Wednesday, April 3, 2019
Shortlisting Women Creates the Appearance of Gender Diversity, But Maintains the Status Quo of Exclusion
Professor Renee Knake is on a mission to expose the increasing trend of women being shortlisted—i.e. qualified for a position but not selected from a list, a phenomenon that creates the appearance of diversity but preserves the status quo.
Speaking ahead of her keynote at The Legal Festival in Sydney in June, Prof. Knake says that leadership in the legal sector does not reflect the public it serves, even though women have entered law in numbers equal to men for decades.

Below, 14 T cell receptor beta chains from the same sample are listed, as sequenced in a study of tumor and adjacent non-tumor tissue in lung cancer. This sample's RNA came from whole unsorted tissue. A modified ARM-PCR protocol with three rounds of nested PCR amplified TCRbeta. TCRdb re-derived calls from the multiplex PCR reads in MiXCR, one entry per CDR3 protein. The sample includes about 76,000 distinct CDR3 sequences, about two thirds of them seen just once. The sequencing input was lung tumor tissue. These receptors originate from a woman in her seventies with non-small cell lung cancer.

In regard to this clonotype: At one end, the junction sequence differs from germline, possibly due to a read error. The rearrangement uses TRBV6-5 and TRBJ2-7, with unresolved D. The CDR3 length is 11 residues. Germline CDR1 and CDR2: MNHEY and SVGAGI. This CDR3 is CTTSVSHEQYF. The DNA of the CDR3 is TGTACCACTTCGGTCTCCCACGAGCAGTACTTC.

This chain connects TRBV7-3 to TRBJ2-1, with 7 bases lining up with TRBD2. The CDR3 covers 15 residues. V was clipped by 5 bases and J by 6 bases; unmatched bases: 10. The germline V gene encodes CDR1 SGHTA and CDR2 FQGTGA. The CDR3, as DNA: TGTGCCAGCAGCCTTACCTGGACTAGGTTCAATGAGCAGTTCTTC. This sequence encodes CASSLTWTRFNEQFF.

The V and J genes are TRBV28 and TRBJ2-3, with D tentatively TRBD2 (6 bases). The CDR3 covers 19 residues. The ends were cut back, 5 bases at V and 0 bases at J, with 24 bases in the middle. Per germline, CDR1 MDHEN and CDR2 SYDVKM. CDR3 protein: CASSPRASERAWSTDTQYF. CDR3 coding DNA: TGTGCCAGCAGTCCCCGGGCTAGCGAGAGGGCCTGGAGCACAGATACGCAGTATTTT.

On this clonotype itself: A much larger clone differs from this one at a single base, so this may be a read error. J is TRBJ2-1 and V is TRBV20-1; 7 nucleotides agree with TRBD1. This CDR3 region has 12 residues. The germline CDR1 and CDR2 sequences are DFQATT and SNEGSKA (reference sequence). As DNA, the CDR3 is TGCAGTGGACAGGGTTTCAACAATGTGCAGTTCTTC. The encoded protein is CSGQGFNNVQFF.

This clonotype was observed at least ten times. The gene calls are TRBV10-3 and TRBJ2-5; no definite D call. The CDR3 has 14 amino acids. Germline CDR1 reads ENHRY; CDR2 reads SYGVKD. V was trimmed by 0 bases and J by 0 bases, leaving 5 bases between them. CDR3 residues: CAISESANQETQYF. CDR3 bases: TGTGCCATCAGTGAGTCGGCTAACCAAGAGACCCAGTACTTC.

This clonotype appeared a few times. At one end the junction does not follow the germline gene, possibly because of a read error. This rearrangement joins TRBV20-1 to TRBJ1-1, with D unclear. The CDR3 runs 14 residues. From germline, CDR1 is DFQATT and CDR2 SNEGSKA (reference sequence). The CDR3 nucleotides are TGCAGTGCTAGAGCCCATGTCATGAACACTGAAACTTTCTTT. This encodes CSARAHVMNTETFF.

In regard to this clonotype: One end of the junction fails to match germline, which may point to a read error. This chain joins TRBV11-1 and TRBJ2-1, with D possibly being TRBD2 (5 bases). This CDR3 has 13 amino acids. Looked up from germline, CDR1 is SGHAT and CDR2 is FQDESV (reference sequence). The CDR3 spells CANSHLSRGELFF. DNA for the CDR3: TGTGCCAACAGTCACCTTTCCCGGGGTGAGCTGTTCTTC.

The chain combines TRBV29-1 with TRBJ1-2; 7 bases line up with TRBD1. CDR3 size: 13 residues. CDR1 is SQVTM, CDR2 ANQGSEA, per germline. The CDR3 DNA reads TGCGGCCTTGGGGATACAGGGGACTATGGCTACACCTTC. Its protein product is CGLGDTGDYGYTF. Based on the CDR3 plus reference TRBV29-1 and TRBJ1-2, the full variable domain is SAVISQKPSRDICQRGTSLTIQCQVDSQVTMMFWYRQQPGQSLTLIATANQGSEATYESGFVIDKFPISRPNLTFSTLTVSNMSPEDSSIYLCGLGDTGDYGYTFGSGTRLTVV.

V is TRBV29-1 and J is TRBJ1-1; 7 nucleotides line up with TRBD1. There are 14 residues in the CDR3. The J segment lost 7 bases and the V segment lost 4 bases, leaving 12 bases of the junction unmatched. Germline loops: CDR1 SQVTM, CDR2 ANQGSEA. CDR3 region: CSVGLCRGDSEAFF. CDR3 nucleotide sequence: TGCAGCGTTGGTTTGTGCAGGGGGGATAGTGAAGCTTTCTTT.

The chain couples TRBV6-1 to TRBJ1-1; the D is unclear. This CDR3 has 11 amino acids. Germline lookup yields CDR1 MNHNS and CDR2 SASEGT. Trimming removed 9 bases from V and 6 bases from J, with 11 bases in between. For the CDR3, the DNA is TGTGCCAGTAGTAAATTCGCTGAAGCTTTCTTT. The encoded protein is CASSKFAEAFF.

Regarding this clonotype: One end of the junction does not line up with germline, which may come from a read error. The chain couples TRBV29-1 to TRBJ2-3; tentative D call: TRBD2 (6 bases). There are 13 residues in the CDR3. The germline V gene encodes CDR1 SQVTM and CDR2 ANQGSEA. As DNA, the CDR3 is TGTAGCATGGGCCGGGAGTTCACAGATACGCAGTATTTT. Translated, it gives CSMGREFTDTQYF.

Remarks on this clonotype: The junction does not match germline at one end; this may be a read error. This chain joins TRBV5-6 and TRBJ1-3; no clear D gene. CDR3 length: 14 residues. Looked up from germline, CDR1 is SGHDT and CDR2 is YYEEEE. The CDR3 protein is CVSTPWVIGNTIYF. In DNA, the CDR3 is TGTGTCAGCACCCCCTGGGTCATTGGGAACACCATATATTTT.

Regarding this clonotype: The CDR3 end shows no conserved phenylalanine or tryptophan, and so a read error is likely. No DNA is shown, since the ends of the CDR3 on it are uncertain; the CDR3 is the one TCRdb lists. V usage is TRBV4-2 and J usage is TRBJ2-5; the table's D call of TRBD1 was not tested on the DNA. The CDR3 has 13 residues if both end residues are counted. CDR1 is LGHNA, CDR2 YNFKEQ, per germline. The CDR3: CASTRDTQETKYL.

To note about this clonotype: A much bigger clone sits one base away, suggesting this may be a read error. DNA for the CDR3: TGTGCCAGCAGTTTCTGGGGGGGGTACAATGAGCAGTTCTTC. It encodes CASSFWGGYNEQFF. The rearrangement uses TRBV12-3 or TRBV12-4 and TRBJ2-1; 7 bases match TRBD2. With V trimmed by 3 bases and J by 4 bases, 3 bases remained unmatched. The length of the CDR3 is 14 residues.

“This phenomenon often happens with any pursuit of professional advancement, whether the judge in the courtroom, the partner in the corner office, or the coach on the playing field. Women, and especially female minorities, regularly find themselves equally or more capable than the other candidates on the shortlist, but far less likely to be chosen.”
The legal profession should reflect the diversity of the public it serves, argues Prof. Knake, who currently holds the Fulbright Distinguished Chair in Entrepreneurship and Innovation at RMIT University and is also the Doherty Chair in Legal Ethics at the University of Houston. “Having diverse representation is important for institutional legitimacy and the credibility of rule of law and access to justice.”